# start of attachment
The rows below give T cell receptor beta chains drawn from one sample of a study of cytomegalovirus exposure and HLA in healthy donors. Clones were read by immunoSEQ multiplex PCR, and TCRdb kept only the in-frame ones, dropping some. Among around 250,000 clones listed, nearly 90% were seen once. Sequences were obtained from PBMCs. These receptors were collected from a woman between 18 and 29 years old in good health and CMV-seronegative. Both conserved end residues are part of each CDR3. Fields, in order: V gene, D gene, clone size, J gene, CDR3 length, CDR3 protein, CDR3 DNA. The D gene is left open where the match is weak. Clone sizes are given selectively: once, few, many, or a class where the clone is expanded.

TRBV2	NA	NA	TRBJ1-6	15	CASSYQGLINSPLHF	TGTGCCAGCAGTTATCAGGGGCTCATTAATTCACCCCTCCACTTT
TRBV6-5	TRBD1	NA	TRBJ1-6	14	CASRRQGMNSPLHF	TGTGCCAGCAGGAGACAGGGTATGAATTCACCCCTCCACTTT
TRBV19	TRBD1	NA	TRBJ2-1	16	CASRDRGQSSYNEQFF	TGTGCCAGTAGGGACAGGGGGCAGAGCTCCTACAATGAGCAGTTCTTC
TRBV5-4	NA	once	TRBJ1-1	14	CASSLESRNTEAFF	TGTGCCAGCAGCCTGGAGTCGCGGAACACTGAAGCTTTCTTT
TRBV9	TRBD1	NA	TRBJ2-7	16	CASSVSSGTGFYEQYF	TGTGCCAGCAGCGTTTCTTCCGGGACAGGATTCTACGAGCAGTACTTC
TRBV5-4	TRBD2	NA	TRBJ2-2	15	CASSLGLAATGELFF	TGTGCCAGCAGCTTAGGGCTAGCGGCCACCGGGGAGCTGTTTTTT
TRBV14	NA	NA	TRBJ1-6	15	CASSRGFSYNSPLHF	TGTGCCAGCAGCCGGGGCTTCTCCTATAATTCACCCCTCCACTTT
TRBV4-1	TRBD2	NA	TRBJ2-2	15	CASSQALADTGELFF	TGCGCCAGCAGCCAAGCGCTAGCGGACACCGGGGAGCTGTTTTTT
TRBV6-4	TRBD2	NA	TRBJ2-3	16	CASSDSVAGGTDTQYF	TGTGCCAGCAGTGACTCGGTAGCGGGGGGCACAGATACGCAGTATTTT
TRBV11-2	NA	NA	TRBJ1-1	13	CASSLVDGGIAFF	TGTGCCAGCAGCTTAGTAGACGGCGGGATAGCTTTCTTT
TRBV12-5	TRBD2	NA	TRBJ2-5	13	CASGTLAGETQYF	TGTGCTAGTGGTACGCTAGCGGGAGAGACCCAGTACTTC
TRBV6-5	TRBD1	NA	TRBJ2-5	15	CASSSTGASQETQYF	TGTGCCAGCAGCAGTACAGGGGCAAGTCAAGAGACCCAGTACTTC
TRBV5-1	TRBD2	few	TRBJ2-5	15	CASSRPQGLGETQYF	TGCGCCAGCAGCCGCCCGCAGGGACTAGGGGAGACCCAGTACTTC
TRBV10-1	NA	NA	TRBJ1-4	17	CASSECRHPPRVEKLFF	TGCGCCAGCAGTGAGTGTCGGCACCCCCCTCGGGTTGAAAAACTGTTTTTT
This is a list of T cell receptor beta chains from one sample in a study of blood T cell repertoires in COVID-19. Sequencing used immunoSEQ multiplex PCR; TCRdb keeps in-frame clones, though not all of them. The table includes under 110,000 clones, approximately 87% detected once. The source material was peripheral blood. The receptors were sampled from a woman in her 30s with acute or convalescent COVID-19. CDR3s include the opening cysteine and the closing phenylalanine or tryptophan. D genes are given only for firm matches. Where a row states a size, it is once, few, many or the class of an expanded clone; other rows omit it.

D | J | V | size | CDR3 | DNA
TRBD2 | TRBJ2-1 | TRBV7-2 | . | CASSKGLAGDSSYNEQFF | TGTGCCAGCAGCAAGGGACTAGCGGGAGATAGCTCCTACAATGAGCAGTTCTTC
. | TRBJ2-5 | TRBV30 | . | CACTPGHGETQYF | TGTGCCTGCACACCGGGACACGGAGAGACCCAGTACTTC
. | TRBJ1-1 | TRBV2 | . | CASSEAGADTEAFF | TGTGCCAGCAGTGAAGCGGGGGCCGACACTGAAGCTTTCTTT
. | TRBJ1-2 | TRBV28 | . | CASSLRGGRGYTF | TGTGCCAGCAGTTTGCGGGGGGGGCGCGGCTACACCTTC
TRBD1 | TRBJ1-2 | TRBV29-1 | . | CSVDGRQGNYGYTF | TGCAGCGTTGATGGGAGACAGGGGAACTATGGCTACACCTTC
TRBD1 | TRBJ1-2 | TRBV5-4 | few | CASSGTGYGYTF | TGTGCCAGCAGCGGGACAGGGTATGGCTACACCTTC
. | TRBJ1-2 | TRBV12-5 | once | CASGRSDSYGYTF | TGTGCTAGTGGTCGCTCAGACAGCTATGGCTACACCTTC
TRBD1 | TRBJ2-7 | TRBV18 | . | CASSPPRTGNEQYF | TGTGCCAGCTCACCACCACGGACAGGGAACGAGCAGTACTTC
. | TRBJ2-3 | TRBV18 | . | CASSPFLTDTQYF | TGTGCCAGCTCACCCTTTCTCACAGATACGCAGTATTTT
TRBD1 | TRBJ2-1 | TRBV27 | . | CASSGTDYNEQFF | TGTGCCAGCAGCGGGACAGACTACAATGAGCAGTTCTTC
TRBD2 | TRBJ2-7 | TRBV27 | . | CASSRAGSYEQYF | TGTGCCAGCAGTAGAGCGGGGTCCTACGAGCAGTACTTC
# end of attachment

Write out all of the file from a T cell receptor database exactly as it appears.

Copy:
The rows below give T cell receptor beta chains drawn from one sample of a study of cytomegalovirus exposure and HLA in healthy donors. Clones were read by immunoSEQ multiplex PCR, and TCRdb kept only the in-frame ones, dropping some. Among around 250,000 clones listed, nearly 90% were seen once. Sequences were obtained from PBMCs. These receptors were collected from a woman between 18 and 29 years old in good health and CMV-seronegative. Both conserved end residues are part of each CDR3. Fields, in order: V gene, D gene, clone size, J gene, CDR3 length, CDR3 protein, CDR3 DNA. The D gene is left open where the match is weak. Clone sizes are given selectively: once, few, many, or a class where the clone is expanded.

TRBV2	NA	NA	TRBJ1-6	15	CASSYQGLINSPLHF	TGTGCCAGCAGTTATCAGGGGCTCATTAATTCACCCCTCCACTTT
TRBV6-5	TRBD1	NA	TRBJ1-6	14	CASRRQGMNSPLHF	TGTGCCAGCAGGAGACAGGGTATGAATTCACCCCTCCACTTT
TRBV19	TRBD1	NA	TRBJ2-1	16	CASRDRGQSSYNEQFF	TGTGCCAGTAGGGACAGGGGGCAGAGCTCCTACAATGAGCAGTTCTTC
TRBV5-4	NA	once	TRBJ1-1	14	CASSLESRNTEAFF	TGTGCCAGCAGCCTGGAGTCGCGGAACACTGAAGCTTTCTTT
TRBV9	TRBD1	NA	TRBJ2-7	16	CASSVSSGTGFYEQYF	TGTGCCAGCAGCGTTTCTTCCGGGACAGGATTCTACGAGCAGTACTTC
TRBV5-4	TRBD2	NA	TRBJ2-2	15	CASSLGLAATGELFF	TGTGCCAGCAGCTTAGGGCTAGCGGCCACCGGGGAGCTGTTTTTT
TRBV14	NA	NA	TRBJ1-6	15	CASSRGFSYNSPLHF	TGTGCCAGCAGCCGGGGCTTCTCCTATAATTCACCCCTCCACTTT
TRBV4-1	TRBD2	NA	TRBJ2-2	15	CASSQALADTGELFF	TGCGCCAGCAGCCAAGCGCTAGCGGACACCGGGGAGCTGTTTTTT
TRBV6-4	TRBD2	NA	TRBJ2-3	16	CASSDSVAGGTDTQYF	TGTGCCAGCAGTGACTCGGTAGCGGGGGGCACAGATACGCAGTATTTT
TRBV11-2	NA	NA	TRBJ1-1	13	CASSLVDGGIAFF	TGTGCCAGCAGCTTAGTAGACGGCGGGATAGCTTTCTTT
TRBV12-5	TRBD2	NA	TRBJ2-5	13	CASGTLAGETQYF	TGTGCTAGTGGTACGCTAGCGGGAGAGACCCAGTACTTC
TRBV6-5	TRBD1	NA	TRBJ2-5	15	CASSSTGASQETQYF	TGTGCCAGCAGCAGTACAGGGGCAAGTCAAGAGACCCAGTACTTC
TRBV5-1	TRBD2	few	TRBJ2-5	15	CASSRPQGLGETQYF	TGCGCCAGCAGCCGCCCGCAGGGACTAGGGGAGACCCAGTACTTC
TRBV10-1	NA	NA	TRBJ1-4	17	CASSECRHPPRVEKLFF	TGCGCCAGCAGTGAGTGTCGGCACCCCCCTCGGGTTGAAAAACTGTTTTTT
This is a list of T cell receptor beta chains from one sample in a study of blood T cell repertoires in COVID-19. Sequencing used immunoSEQ multiplex PCR; TCRdb keeps in-frame clones, though not all of them. The table includes under 110,000 clones, approximately 87% detected once. The source material was peripheral blood. The receptors were sampled from a woman in her 30s with acute or convalescent COVID-19. CDR3s include the opening cysteine and the closing phenylalanine or tryptophan. D genes are given only for firm matches. Where a row states a size, it is once, few, many or the class of an expanded clone; other rows omit it.

D | J | V | size | CDR3 | DNA
TRBD2 | TRBJ2-1 | TRBV7-2 | . | CASSKGLAGDSSYNEQFF | TGTGCCAGCAGCAAGGGACTAGCGGGAGATAGCTCCTACAATGAGCAGTTCTTC
. | TRBJ2-5 | TRBV30 | . | CACTPGHGETQYF | TGTGCCTGCACACCGGGACACGGAGAGACCCAGTACTTC
. | TRBJ1-1 | TRBV2 | . | CASSEAGADTEAFF | TGTGCCAGCAGTGAAGCGGGGGCCGACACTGAAGCTTTCTTT
. | TRBJ1-2 | TRBV28 | . | CASSLRGGRGYTF | TGTGCCAGCAGTTTGCGGGGGGGGCGCGGCTACACCTTC
TRBD1 | TRBJ1-2 | TRBV29-1 | . | CSVDGRQGNYGYTF | TGCAGCGTTGATGGGAGACAGGGGAACTATGGCTACACCTTC
TRBD1 | TRBJ1-2 | TRBV5-4 | few | CASSGTGYGYTF | TGTGCCAGCAGCGGGACAGGGTATGGCTACACCTTC
. | TRBJ1-2 | TRBV12-5 | once | CASGRSDSYGYTF | TGTGCTAGTGGTCGCTCAGACAGCTATGGCTACACCTTC
TRBD1 | TRBJ2-7 | TRBV18 | . | CASSPPRTGNEQYF | TGTGCCAGCTCACCACCACGGACAGGGAACGAGCAGTACTTC
. | TRBJ2-3 | TRBV18 | . | CASSPFLTDTQYF | TGTGCCAGCTCACCCTTTCTCACAGATACGCAGTATTTT
TRBD1 | TRBJ2-1 | TRBV27 | . | CASSGTDYNEQFF | TGTGCCAGCAGCGGGACAGACTACAATGAGCAGTTCTTC
TRBD2 | TRBJ2-7 | TRBV27 | . | CASSRAGSYEQYF | TGTGCCAGCAGTAGAGCGGGGTCCTACGAGCAGTACTTC